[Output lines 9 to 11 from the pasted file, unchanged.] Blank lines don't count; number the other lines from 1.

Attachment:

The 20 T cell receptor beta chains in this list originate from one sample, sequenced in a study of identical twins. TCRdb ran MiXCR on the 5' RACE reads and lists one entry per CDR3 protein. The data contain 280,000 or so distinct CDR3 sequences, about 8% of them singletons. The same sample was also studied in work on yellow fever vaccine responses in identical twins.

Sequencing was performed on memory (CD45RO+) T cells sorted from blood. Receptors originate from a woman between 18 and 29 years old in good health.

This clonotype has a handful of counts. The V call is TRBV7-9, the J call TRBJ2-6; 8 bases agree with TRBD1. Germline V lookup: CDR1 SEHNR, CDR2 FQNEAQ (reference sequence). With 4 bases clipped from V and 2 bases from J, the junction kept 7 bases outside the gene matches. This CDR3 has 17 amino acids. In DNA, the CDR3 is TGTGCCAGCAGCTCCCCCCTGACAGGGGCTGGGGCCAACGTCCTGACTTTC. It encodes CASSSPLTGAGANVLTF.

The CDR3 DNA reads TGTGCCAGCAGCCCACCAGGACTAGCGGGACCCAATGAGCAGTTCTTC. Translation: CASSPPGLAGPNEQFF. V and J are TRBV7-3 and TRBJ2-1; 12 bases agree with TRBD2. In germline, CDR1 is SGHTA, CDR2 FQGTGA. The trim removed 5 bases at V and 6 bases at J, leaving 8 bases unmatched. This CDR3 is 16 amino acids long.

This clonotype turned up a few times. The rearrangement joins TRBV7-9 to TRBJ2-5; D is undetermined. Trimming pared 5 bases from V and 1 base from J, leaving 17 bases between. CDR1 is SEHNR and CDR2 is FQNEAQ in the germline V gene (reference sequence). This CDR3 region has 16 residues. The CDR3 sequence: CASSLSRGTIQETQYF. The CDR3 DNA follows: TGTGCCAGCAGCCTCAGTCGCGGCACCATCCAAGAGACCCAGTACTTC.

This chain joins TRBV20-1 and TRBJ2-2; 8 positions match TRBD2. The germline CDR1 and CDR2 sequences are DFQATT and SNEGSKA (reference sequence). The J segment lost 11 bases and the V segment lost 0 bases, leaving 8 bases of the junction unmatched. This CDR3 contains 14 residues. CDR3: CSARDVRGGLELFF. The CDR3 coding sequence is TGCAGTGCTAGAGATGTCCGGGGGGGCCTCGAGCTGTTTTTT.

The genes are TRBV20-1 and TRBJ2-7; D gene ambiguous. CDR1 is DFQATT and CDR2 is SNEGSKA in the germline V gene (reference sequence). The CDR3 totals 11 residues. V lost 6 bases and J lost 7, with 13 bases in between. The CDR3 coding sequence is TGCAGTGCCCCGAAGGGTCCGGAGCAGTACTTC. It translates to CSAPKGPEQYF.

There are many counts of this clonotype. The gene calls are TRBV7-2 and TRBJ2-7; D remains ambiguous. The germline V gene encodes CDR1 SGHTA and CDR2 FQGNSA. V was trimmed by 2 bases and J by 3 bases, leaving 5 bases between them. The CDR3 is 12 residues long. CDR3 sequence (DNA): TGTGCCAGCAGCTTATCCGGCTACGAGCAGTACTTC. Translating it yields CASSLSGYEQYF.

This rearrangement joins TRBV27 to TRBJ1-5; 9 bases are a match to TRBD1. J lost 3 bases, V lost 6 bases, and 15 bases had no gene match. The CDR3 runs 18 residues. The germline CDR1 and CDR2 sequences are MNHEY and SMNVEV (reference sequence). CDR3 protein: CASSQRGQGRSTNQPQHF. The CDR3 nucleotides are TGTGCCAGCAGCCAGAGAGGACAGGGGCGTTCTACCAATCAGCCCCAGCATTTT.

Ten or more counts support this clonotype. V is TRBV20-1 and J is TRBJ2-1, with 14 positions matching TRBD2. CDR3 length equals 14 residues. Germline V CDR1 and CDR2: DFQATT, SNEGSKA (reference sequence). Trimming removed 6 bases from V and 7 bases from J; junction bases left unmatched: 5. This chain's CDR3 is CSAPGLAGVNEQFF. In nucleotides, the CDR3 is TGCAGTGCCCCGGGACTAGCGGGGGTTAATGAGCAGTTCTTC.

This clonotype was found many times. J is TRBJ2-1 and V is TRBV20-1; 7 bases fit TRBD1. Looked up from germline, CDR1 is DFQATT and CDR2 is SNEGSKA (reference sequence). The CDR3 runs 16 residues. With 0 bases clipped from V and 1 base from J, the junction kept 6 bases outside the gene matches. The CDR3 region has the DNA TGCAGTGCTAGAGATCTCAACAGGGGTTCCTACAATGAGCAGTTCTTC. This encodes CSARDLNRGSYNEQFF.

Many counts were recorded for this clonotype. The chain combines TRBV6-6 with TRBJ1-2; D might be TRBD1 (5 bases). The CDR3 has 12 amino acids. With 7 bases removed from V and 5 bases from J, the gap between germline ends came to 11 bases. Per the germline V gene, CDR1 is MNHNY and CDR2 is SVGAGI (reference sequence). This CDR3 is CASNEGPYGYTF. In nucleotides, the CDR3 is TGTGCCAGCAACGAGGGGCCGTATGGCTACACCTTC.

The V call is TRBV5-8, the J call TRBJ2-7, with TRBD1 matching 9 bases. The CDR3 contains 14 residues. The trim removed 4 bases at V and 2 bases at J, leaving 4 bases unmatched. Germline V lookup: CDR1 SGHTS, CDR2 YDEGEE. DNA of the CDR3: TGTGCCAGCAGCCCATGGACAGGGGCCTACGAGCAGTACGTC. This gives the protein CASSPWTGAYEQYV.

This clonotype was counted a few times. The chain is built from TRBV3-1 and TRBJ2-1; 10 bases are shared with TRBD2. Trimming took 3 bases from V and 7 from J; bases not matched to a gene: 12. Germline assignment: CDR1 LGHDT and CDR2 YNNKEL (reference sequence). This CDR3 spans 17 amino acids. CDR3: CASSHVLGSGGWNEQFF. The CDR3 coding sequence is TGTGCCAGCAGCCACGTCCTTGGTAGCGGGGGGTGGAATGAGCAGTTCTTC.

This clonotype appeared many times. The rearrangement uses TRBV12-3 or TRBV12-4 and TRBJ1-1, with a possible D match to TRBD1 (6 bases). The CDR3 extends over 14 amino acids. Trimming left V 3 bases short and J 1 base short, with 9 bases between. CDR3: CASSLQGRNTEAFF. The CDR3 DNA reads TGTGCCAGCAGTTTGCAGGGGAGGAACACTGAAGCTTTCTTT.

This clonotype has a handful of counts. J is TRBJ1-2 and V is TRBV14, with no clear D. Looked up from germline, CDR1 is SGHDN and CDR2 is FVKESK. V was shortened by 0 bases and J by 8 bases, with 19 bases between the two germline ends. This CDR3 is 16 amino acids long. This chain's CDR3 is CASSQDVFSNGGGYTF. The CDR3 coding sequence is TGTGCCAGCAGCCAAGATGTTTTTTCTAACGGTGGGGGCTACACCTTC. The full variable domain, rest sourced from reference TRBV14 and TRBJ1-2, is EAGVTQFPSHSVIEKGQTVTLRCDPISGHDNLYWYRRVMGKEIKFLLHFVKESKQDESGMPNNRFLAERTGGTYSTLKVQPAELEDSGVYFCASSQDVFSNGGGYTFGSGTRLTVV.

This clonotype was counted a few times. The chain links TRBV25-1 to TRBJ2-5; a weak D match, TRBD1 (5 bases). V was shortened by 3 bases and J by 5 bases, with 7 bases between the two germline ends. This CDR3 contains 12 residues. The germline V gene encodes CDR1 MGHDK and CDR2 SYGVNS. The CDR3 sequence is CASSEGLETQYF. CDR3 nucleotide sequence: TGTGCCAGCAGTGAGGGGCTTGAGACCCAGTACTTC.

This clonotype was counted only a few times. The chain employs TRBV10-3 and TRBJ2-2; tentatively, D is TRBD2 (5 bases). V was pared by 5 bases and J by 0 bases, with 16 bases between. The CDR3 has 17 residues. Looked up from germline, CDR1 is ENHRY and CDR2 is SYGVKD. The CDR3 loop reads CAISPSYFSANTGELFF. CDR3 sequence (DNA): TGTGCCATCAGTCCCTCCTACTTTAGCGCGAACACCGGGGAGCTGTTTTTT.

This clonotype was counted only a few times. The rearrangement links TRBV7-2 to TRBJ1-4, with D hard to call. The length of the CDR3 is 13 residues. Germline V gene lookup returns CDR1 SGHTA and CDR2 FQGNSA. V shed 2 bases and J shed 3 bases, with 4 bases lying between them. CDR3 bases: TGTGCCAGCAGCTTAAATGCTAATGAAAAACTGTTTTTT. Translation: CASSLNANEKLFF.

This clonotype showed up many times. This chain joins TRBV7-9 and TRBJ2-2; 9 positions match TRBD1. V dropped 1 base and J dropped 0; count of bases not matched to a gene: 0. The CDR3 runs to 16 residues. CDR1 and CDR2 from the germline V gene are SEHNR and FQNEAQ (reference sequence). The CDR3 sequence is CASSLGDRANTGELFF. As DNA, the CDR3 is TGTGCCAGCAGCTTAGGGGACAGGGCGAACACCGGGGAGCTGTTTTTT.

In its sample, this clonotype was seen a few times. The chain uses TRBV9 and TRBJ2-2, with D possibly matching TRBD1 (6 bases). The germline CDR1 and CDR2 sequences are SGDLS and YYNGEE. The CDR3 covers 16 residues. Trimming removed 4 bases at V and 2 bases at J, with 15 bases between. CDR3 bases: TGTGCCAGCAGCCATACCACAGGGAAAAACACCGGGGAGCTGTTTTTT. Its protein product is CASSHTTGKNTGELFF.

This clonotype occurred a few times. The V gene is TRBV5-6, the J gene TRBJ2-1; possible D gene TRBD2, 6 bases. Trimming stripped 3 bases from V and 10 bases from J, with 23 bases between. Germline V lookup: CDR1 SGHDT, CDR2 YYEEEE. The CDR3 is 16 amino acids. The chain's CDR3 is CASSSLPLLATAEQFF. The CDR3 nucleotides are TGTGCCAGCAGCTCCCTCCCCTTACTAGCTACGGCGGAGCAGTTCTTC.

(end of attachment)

This rearrangement joins TRBV27 to TRBJ1-5; 9 bases are a match to TRBD1. J lost 3 bases, V lost 6 bases, and 15 bases had no gene match. The CDR3 runs 18 residues. The germline CDR1 and CDR2 sequences are MNHEY and SMNVEV (reference sequence). CDR3 protein: CASSQRGQGRSTNQPQHF. The CDR3 nucleotides are TGTGCCAGCAGCCAGAGAGGACAGGGGCGTTCTACCAATCAGCCCCAGCATTTT.

Ten or more counts support this clonotype. V is TRBV20-1 and J is TRBJ2-1, with 14 positions matching TRBD2. CDR3 length equals 14 residues. Germline V CDR1 and CDR2: DFQATT, SNEGSKA (reference sequence). Trimming removed 6 bases from V and 7 bases from J; junction bases left unmatched: 5. This chain's CDR3 is CSAPGLAGVNEQFF. In nucleotides, the CDR3 is TGCAGTGCCCCGGGACTAGCGGGGGTTAATGAGCAGTTCTTC.

This clonotype was found many times. J is TRBJ2-1 and V is TRBV20-1; 7 bases fit TRBD1. Looked up from germline, CDR1 is DFQATT and CDR2 is SNEGSKA (reference sequence). The CDR3 runs 16 residues. With 0 bases clipped from V and 1 base from J, the junction kept 6 bases outside the gene matches. The CDR3 region has the DNA TGCAGTGCTAGAGATCTCAACAGGGGTTCCTACAATGAGCAGTTCTTC. This encodes CSARDLNRGSYNEQFF.